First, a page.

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I have 2 computers here. Computer A has a SATA harddrive with 2 partions (200GB C and 700GB D) and Windows XP SP3 is installed on the C partition. At the moment computer A is dead and may or may not be recoverable.

Computer B has Windows 7 Pro 64bit, with a single partition SATA drive. I also have a USB/SATA enclosure that is can be used to plug and read another harddrive at any time.

I want to access the files from harddrive A using computer B, but I don't want to screw up the drive lettering - I can remember from experience that if the drive letter XP is installed on gets reassigned then Windows will boot up to a certain point, but login will fail when it can't locate required files on the "C" drive.

Is there any way after connecting the drive to computer B and copying files to reassign the drive letter back to C before disconnecting it, so that I can return it to the original machine unharmed?

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All of the answers here so far have relied upon the unstated assumption that your disc is a Basic disc. They are all wrong for Dynamic discs. You need to confirm that your disc from computer A is indeed a Basic disc. –  JdeBP Sep 11 '11 at 8:37

2 Answers 2

Computer B may (ok, will) assign the drive new letters, but that only applies to the Windows in computer B. When the drive is inserted back into computer A, that Windows, if ever booted again, will still know the drives as C and D.

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The information is written to the running Windows OS's registry, so the 'offline' version won't be affected. I do this type of thing every day at work –  Canadian Luke Sep 10 '11 at 20:04

Drive letters are assigned in memory when Windows boots up, they aren't written to the hard drive itself. When you put the drive into the external enclosure, Windows will assign D: or E: or F: or G: to it, depending on the other drives in the system.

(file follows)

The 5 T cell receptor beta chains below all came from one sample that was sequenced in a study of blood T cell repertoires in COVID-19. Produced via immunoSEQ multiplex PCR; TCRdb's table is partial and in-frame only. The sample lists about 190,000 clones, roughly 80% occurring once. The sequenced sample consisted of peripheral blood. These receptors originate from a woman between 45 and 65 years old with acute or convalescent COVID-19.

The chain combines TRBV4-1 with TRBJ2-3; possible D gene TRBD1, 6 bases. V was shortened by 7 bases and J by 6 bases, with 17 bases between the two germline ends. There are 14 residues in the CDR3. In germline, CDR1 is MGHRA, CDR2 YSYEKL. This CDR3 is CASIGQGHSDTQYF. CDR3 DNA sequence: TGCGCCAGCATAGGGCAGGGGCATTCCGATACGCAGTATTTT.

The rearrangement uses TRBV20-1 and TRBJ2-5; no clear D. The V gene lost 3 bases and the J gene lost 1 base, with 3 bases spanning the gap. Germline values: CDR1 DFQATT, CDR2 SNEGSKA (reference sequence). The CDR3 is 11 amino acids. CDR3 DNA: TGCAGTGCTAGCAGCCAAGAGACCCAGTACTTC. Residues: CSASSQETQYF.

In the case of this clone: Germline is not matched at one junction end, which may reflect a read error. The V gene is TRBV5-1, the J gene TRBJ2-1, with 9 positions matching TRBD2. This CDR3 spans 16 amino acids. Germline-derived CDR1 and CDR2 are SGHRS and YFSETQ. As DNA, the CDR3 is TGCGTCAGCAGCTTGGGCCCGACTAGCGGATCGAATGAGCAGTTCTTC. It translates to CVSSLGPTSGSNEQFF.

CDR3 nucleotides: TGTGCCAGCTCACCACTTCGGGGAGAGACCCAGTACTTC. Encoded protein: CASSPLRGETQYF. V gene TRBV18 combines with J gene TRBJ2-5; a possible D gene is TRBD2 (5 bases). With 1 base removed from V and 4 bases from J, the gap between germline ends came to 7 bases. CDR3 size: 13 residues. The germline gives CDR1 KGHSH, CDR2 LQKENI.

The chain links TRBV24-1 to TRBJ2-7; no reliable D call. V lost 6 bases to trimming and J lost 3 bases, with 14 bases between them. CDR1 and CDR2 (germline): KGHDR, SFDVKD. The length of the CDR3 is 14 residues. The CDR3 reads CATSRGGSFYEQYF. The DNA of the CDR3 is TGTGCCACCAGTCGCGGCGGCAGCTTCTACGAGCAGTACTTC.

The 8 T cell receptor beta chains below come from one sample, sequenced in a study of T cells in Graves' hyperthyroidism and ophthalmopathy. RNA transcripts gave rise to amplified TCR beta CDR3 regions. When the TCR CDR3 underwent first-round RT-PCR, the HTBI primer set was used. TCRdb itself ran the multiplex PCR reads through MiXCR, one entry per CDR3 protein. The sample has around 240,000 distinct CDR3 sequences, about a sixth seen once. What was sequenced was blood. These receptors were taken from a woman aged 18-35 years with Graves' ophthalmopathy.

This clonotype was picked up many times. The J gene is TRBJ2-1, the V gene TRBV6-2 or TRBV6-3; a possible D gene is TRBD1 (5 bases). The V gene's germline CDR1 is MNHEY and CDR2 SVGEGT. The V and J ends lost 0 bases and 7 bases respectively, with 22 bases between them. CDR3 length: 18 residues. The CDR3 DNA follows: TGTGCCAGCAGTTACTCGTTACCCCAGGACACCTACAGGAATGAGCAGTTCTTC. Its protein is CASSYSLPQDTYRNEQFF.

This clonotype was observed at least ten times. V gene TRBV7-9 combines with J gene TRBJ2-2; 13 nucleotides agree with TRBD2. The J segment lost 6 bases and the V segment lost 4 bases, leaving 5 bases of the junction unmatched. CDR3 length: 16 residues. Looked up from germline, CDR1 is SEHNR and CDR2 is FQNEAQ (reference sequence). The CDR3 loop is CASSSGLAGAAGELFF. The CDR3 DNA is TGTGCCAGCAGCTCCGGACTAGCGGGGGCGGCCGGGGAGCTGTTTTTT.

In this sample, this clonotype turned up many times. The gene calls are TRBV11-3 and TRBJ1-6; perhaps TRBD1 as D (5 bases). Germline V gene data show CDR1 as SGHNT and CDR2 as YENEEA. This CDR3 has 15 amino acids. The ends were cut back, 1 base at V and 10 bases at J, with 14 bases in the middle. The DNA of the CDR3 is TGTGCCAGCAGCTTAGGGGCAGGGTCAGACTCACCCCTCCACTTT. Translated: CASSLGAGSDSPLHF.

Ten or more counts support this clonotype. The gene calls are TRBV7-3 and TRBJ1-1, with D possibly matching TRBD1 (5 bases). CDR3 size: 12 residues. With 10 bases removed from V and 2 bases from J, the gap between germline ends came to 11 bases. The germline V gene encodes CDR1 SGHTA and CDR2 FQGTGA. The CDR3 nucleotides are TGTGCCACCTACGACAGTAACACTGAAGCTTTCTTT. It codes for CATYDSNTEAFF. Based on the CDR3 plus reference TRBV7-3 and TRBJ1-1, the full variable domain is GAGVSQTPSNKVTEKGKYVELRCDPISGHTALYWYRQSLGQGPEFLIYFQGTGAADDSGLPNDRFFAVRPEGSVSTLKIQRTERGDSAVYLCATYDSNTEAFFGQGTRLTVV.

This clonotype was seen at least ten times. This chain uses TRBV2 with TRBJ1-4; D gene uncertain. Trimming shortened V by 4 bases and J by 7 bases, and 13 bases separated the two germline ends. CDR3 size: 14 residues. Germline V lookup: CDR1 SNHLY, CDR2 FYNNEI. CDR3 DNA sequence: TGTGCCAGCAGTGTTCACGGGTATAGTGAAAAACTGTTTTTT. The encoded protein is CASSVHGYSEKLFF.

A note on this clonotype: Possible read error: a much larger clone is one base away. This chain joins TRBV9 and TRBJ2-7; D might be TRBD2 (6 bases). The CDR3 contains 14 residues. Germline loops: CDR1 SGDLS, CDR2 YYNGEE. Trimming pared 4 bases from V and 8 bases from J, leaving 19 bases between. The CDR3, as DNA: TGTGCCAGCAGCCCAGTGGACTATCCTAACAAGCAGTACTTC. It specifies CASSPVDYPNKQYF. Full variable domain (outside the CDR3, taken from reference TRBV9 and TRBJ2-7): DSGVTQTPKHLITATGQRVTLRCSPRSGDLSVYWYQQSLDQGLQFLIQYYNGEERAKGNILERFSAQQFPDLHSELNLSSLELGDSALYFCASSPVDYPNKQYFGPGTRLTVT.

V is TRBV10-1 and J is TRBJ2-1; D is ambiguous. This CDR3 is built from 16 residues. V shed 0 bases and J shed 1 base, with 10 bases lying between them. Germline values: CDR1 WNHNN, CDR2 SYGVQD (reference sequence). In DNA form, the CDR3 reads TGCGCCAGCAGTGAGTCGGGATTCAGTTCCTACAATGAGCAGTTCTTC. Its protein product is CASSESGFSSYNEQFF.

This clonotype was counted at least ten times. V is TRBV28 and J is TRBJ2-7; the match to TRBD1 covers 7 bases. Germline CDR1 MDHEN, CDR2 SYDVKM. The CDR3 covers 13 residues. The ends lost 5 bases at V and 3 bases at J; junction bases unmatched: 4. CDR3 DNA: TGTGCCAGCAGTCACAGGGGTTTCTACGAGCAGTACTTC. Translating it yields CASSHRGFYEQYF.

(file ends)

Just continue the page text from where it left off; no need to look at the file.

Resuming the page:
Then when you stick the old drive back into another computer, Windows will assign C: to it, if it's the primary or only hard drive in that computer.

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Windows drive letters are initially allocated automatically as you say, but only the first time that Windows "sees" the drive, after that it will, wherever possible, use the same drive letter for that drive. They are actually stored in the registry at HKEY_LOCAL_MACHINE\System\MountedDevices along with a signature of that drive/partition. –  Mokubai Sep 10 '11 at 20:07
    
But when that hard drive from old computer A is mounted via an external enclosure to computer B, its registry entry would be written only to the system partition of computer B's hard drive, leaving the external hard drive's registry unaffected. So reading the old hard drive in the external enclosure wouldn't affect the drive in a way that causes it to be seen as D: or higher when installed and booted as the primary drive in another computer. –  Mike Rowave Sep 10 '11 at 20:52
    
But that is the initial detection of Drive A on Computer B, and that detection data is stored on Drive B. Putting Drive A back into Computer A will not "reassign" the drive letters on Computer A as they have already been detected, assigned and stored in the registry on Drive A. It will simply keep the information with no "new" detection necessary. I was only trying to get across that for some time drive letters have been assigned on first detection but after that are quite static as far as Windows is concerned and I was just trying to help clarify what goes on. –  Mokubai Sep 10 '11 at 21:07

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